Jeremy Piven interview: The Mr Selfridge star returns as Ari Gold in the Entourage movie


Jeremy Piven is reprising his award-winning role as Entourage’s offensive and brilliant Hollywood talent agent Ari Gold. We talk to him about getting back into a power suit after a four year hiatus and hit UK TV series Mr Selfridge

If you’re ever in Hollywood, don’t cross talent agent Ariel ‘Ari’ Gold. Anger him and this man can completely unravel your chances of ever making it in the entertainment industry. Thankfully, he’s pure fiction (though he’s based on real life power agent Ari Emmanuel), which means we can enjoy his witty, acerbic, ambitious and  intensely abrasive character played by three-time Emmy winner Jeremy Piven as pure, unadulterated entertainment in the hit TV show, Entourage.

The role of Gold was Piven’s major break and catapulted him into the Hollywood A-list. And after eight seasons of Entourage, what’s most memorable about the show isn’t the story of four Hollywood misfits and their bond of friendship – it’s Gold and his lovable asshole persona combined with hilarious one-liners such as, ‘You will come back stronger than ever. Like Lance Armstrong, but with two balls’, and ‘Call me Helen Keller because I’m a fucking miracle worker’. Now we can enjoy more of Gold in his return for Entourage, the movie. We talk to Piven about what it’s like stepping back into the manic talent agent’s shoes after almost four years.
What do you think has been the allure of Entourage?

I think in every culture they have these shows now that reveal the backstage life of actors, performers, all these different folks, and I think there’s a fascination about that, and obviously about Hollywood and old Hollywood and all that. I mean, I can’t believe this show hasn’t been done before. It took someone like Mark Wahlberg to pitch a show basically about his life to HBO for this to all to come to fruition.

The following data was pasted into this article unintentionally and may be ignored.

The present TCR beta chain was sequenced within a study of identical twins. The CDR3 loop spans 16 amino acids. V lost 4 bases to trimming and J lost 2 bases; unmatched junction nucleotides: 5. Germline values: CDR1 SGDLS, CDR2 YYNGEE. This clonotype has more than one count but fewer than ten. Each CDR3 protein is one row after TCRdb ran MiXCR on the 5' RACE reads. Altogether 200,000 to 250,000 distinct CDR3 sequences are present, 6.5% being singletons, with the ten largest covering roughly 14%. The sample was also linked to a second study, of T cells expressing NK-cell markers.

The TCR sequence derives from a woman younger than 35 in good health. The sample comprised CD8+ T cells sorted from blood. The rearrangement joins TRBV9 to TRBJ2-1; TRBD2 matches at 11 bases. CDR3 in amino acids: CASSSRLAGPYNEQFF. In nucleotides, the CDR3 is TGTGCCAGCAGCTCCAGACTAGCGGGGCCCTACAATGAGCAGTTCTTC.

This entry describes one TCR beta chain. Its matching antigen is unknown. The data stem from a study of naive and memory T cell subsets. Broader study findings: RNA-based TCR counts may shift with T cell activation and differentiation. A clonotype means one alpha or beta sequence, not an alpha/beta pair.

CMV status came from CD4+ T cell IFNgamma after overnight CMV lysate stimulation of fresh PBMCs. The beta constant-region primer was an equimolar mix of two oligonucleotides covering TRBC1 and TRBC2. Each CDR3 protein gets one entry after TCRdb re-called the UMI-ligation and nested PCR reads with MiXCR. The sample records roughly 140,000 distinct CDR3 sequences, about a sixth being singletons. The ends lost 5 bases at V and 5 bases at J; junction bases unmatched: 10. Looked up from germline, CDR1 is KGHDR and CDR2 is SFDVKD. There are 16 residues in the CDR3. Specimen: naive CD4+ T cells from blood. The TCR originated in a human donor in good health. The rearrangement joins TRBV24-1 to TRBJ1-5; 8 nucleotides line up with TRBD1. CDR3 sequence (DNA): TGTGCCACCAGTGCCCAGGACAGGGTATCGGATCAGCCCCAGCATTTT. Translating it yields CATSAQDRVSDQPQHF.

I think they want to know what happens to this Hollywood star and his friends, and I think possibly the allure with this particular crew is that Vincent Chase [Adrian Grenier] is incredibly lucky. He somehow always lands on his feet. They don’t even know how talented he is – that’s still up in the air – but they know that he’s incredibly loyal to his friends. And so it’s about friendship, loyalty and heart.

Ari Gold represents the professional aspect of it all, a guy who speaks the truth as he knows it. His methods are unsound and he’s incredibly abrasive, and he’s an equal opportunity offender, and he’s high energy, and reactive and all these fun things. So that’s where Ari Gold comes in and it’s been just really, really fun to play him.

Where do we find Ari when the movie kicks off?

He’s with his wife. At the end of the show Ari is so tied to his job, success, conquering the world and proving himself. But, at the same time, he does it with deep love and appreciation for his  wife and he needs to get her back, and that’s what his main focus is. And none of the success and money mean anything to him without her love. So that’s where we left him, in Italy.

But we pick up with him not too long after that, where he’s also been given this choice, the ultimate conundrum, which is: Would you like to return to Hollywood and be the king? And that’s an offer that Ari can’t refuse. So we’re picking up where we’ve left off with him, and he’s trying to connect back to Hollywood, but stuck in this small town in Italy. I said to [writer and director] Doug [Ellin], ‘Why not have him be frantically trying to make a connection? There’s no WiFi and having him have to deal with these archaic ways, that would be really funny.’ So Doug was kind enough to humour me and write the scene. So that’s how
we start.